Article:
In June 2000, during a routine examination of native willow (Salix sp.) growing in northwestern Minnesota, several plants were observed with multiple stem cankers. The cankers, some reaching 6 cm in length, were found on 1- to 3-year-old wood. Within the canker, the bark was blistered in several areas, exposing urediniospores averaging 15 × 24 μm. Although all North American willow leaf rusts are now included in the collective species Melampsora epitea, the spores fit the description of M. paradoxa (syn. M. bigelowii) (1). While evidence of previous sporulating cankers was present on older wood, no symptoms of leaf rust were present on the foliage in the area. Similarly, evidence of overwintering of M. bigelowii on young willow stems has been reported in Michigan (2). Willow species and cultivars used in biomass plantings need to be screened for rust resistance to local rust populations as the presence of a leaf rust infecting stems could become damaging to cultivated willow. For this reason, revision of the willow rust species and determination of their distribution and host range should be undertaken.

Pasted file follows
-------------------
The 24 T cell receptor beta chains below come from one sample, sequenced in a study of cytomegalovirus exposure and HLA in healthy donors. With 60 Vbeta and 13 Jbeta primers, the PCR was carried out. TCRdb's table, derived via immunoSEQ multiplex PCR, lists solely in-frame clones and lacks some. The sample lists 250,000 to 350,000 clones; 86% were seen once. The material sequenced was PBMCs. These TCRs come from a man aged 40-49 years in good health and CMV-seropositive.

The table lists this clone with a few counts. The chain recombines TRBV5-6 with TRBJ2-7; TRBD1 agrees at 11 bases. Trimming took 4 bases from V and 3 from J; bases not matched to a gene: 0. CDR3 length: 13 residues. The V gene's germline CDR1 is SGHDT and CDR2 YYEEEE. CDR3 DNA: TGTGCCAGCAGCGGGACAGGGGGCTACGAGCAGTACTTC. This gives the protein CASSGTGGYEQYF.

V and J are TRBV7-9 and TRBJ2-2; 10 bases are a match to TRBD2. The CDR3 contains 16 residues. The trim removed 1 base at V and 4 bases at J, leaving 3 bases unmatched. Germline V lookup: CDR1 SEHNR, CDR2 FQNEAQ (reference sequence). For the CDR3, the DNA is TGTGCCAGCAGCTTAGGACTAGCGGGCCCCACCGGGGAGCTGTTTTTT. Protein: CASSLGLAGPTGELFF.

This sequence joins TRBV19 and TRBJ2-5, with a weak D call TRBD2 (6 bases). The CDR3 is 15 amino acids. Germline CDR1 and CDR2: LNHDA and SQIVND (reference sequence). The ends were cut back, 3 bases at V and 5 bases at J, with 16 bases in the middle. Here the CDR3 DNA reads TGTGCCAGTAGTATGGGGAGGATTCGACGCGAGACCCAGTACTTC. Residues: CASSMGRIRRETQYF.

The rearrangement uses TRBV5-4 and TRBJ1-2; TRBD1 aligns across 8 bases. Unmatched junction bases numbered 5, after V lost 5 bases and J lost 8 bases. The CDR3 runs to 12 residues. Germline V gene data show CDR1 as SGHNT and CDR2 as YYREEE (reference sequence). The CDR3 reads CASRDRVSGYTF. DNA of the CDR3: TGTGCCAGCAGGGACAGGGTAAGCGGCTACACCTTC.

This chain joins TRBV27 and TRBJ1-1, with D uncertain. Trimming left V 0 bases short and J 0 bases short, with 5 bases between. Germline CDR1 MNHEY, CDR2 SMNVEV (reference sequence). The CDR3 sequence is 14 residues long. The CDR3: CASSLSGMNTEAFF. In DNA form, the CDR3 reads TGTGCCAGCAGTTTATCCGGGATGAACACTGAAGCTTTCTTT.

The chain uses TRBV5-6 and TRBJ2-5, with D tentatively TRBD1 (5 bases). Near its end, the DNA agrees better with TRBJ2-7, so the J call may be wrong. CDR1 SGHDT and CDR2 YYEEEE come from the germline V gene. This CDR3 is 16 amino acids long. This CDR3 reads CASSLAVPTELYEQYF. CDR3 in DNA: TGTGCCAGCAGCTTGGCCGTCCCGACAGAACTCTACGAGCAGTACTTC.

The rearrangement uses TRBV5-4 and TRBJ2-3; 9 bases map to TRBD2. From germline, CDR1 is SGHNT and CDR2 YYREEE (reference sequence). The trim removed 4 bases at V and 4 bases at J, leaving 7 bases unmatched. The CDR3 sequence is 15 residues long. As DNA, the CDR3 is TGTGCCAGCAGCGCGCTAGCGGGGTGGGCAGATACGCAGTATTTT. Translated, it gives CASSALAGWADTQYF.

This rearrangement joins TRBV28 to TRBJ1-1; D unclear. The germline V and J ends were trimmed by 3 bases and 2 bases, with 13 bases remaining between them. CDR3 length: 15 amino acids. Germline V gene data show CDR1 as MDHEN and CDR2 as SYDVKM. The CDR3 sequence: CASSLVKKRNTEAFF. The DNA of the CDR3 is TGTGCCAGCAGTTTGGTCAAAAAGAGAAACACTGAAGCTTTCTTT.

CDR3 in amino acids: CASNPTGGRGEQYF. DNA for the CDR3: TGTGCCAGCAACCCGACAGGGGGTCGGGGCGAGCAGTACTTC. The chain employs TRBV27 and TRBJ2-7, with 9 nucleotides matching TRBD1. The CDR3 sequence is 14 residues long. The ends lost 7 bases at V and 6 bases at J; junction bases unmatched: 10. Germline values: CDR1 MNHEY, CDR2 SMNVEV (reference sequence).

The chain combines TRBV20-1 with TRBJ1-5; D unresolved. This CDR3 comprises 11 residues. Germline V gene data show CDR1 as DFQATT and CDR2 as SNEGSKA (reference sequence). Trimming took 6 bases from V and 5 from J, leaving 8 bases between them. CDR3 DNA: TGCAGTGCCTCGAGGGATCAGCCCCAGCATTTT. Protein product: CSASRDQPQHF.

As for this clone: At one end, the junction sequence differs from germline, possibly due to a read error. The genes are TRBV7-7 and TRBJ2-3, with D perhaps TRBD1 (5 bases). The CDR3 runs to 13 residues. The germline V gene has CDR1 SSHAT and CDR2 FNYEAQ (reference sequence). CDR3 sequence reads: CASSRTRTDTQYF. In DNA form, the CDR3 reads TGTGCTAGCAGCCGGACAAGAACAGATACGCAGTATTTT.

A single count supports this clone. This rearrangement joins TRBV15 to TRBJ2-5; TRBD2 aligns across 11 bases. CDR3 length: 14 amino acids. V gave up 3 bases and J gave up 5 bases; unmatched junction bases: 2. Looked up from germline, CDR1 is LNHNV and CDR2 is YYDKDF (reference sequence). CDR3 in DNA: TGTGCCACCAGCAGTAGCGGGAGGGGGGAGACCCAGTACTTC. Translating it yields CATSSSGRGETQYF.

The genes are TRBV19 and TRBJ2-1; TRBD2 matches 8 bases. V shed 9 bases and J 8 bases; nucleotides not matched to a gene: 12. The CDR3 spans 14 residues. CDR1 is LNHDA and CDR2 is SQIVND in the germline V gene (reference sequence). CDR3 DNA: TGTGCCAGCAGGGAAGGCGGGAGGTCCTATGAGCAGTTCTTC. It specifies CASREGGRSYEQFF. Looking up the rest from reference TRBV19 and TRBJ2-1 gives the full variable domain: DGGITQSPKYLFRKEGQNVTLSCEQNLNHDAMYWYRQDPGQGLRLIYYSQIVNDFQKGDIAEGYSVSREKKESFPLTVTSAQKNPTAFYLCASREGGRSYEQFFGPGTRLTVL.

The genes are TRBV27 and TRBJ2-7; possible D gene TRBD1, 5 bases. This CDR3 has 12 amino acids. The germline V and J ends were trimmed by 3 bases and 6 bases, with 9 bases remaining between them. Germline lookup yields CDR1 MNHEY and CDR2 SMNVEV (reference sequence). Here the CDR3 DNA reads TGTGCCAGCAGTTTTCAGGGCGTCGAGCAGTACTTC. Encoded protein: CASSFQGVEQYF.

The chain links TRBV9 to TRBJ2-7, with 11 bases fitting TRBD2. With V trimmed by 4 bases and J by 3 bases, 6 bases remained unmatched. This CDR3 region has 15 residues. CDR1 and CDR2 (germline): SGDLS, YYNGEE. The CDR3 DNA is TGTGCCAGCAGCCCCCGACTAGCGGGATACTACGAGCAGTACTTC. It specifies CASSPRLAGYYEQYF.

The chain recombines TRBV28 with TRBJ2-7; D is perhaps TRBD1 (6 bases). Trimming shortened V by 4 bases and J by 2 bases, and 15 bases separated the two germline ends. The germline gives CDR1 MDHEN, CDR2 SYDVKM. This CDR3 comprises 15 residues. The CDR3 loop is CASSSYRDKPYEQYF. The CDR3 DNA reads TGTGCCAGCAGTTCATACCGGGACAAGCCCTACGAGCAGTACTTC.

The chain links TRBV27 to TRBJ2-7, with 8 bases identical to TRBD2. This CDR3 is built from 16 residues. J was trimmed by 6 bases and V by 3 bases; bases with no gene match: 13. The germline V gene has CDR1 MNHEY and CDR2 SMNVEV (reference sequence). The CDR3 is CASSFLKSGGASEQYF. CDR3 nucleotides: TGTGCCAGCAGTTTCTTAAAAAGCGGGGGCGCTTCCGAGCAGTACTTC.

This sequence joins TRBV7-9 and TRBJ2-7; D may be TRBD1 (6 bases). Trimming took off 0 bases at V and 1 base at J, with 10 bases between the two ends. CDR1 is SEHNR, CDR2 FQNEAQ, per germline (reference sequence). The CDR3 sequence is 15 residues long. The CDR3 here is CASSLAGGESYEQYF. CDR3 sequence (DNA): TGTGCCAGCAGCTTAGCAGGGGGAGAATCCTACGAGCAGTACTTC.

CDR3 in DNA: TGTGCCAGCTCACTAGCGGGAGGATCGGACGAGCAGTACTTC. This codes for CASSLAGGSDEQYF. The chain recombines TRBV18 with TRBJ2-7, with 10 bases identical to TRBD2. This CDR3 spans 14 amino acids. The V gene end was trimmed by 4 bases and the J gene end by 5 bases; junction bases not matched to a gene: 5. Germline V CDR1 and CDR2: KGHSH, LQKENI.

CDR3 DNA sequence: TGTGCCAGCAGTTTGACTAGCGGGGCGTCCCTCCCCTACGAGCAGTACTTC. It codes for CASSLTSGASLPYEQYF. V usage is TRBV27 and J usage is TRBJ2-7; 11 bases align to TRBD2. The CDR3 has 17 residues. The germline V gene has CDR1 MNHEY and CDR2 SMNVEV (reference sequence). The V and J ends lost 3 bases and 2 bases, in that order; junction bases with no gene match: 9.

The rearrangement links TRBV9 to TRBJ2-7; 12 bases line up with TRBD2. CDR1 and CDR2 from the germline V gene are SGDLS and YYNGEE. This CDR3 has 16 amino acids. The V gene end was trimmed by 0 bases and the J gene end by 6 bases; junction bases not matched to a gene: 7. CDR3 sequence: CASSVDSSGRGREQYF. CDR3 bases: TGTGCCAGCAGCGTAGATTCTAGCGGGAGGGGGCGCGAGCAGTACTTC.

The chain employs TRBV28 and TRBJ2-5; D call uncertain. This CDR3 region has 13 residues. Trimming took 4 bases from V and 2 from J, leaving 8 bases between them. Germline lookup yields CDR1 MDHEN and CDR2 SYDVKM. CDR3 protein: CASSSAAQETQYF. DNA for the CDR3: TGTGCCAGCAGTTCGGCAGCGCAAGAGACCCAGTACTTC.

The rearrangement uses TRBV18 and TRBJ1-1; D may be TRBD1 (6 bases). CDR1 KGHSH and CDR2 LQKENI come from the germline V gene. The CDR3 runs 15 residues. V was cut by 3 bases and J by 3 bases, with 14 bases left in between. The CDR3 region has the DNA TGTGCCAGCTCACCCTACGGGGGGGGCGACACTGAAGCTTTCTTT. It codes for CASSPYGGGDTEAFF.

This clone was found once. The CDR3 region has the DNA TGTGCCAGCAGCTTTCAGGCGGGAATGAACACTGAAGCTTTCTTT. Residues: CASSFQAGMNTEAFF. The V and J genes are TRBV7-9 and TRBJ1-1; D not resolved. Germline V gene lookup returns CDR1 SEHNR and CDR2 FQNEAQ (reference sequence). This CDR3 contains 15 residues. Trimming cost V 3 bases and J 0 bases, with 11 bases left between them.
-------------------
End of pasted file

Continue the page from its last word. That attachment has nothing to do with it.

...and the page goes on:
References: (1) J. C. Arthur. 1962. Manual of the Rusts in United States and Canada, Hafner Publishing, New York. (2) J. R. Weir and E. E. Hubert. Phytopathology 8:55, 1918.